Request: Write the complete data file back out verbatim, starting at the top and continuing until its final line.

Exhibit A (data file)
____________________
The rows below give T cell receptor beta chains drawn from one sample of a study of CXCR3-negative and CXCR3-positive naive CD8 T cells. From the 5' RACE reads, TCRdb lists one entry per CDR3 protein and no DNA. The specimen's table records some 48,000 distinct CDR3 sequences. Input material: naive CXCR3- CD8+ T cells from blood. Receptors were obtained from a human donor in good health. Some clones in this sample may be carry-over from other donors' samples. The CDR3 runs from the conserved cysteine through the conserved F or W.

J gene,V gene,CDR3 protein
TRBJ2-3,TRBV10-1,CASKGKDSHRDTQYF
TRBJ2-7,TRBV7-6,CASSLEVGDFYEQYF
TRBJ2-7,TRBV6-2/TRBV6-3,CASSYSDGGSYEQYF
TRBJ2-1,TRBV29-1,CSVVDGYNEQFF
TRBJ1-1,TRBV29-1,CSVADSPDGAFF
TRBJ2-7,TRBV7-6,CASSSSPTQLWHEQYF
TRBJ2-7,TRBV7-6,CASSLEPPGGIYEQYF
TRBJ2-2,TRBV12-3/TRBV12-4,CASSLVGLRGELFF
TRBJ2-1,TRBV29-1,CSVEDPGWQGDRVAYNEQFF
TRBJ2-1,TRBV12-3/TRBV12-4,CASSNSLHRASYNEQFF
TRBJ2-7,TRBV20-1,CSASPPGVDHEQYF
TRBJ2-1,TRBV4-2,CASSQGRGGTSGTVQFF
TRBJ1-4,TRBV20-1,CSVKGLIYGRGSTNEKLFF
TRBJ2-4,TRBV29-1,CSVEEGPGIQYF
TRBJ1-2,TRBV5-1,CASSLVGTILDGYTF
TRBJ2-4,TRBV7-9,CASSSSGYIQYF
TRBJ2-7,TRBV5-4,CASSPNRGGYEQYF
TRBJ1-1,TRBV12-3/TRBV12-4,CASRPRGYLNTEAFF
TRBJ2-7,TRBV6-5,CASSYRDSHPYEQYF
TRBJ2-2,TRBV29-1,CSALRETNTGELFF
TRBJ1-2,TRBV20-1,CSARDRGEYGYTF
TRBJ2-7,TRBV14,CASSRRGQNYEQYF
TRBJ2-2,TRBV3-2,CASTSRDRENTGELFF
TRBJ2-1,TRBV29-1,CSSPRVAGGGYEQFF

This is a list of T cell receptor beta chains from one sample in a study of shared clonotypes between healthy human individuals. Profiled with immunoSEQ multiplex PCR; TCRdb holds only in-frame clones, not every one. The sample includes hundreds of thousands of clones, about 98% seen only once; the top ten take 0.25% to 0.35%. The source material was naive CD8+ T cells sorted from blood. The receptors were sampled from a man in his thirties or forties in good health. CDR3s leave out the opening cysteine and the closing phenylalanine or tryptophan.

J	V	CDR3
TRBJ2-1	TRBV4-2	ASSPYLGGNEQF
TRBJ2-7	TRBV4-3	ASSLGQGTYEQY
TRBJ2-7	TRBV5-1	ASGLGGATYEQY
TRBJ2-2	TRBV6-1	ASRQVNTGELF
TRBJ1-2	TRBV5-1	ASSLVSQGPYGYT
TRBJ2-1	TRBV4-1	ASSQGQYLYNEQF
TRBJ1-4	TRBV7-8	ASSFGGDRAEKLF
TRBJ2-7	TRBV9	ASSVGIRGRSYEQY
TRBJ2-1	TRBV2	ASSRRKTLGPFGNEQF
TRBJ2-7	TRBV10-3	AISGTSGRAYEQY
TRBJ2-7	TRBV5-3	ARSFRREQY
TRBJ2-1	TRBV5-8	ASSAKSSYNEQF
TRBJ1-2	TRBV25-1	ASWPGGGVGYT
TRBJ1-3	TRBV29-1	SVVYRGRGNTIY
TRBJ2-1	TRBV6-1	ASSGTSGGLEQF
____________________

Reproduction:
The rows below give T cell receptor beta chains drawn from one sample of a study of CXCR3-negative and CXCR3-positive naive CD8 T cells. From the 5' RACE reads, TCRdb lists one entry per CDR3 protein and no DNA. The specimen's table records some 48,000 distinct CDR3 sequences. Input material: naive CXCR3- CD8+ T cells from blood. Receptors were obtained from a human donor in good health. Some clones in this sample may be carry-over from other donors' samples. The CDR3 runs from the conserved cysteine through the conserved F or W.

J gene,V gene,CDR3 protein
TRBJ2-3,TRBV10-1,CASKGKDSHRDTQYF
TRBJ2-7,TRBV7-6,CASSLEVGDFYEQYF
TRBJ2-7,TRBV6-2/TRBV6-3,CASSYSDGGSYEQYF
TRBJ2-1,TRBV29-1,CSVVDGYNEQFF
TRBJ1-1,TRBV29-1,CSVADSPDGAFF
TRBJ2-7,TRBV7-6,CASSSSPTQLWHEQYF
TRBJ2-7,TRBV7-6,CASSLEPPGGIYEQYF
TRBJ2-2,TRBV12-3/TRBV12-4,CASSLVGLRGELFF
TRBJ2-1,TRBV29-1,CSVEDPGWQGDRVAYNEQFF
TRBJ2-1,TRBV12-3/TRBV12-4,CASSNSLHRASYNEQFF
TRBJ2-7,TRBV20-1,CSASPPGVDHEQYF
TRBJ2-1,TRBV4-2,CASSQGRGGTSGTVQFF
TRBJ1-4,TRBV20-1,CSVKGLIYGRGSTNEKLFF
TRBJ2-4,TRBV29-1,CSVEEGPGIQYF
TRBJ1-2,TRBV5-1,CASSLVGTILDGYTF
TRBJ2-4,TRBV7-9,CASSSSGYIQYF
TRBJ2-7,TRBV5-4,CASSPNRGGYEQYF
TRBJ1-1,TRBV12-3/TRBV12-4,CASRPRGYLNTEAFF
TRBJ2-7,TRBV6-5,CASSYRDSHPYEQYF
TRBJ2-2,TRBV29-1,CSALRETNTGELFF
TRBJ1-2,TRBV20-1,CSARDRGEYGYTF
TRBJ2-7,TRBV14,CASSRRGQNYEQYF
TRBJ2-2,TRBV3-2,CASTSRDRENTGELFF
TRBJ2-1,TRBV29-1,CSSPRVAGGGYEQFF

This is a list of T cell receptor beta chains from one sample in a study of shared clonotypes between healthy human individuals. Profiled with immunoSEQ multiplex PCR; TCRdb holds only in-frame clones, not every one. The sample includes hundreds of thousands of clones, about 98% seen only once; the top ten take 0.25% to 0.35%. The source material was naive CD8+ T cells sorted from blood. The receptors were sampled from a man in his thirties or forties in good health. CDR3s leave out the opening cysteine and the closing phenylalanine or tryptophan.

J	V	CDR3
TRBJ2-1	TRBV4-2	ASSPYLGGNEQF
TRBJ2-7	TRBV4-3	ASSLGQGTYEQY
TRBJ2-7	TRBV5-1	ASGLGGATYEQY
TRBJ2-2	TRBV6-1	ASRQVNTGELF
TRBJ1-2	TRBV5-1	ASSLVSQGPYGYT
TRBJ2-1	TRBV4-1	ASSQGQYLYNEQF
TRBJ1-4	TRBV7-8	ASSFGGDRAEKLF
TRBJ2-7	TRBV9	ASSVGIRGRSYEQY
TRBJ2-1	TRBV2	ASSRRKTLGPFGNEQF
TRBJ2-7	TRBV10-3	AISGTSGRAYEQY
TRBJ2-7	TRBV5-3	ARSFRREQY
TRBJ2-1	TRBV5-8	ASSAKSSYNEQF
TRBJ1-2	TRBV25-1	ASWPGGGVGYT
TRBJ1-3	TRBV29-1	SVVYRGRGNTIY
TRBJ2-1	TRBV6-1	ASSGTSGGLEQF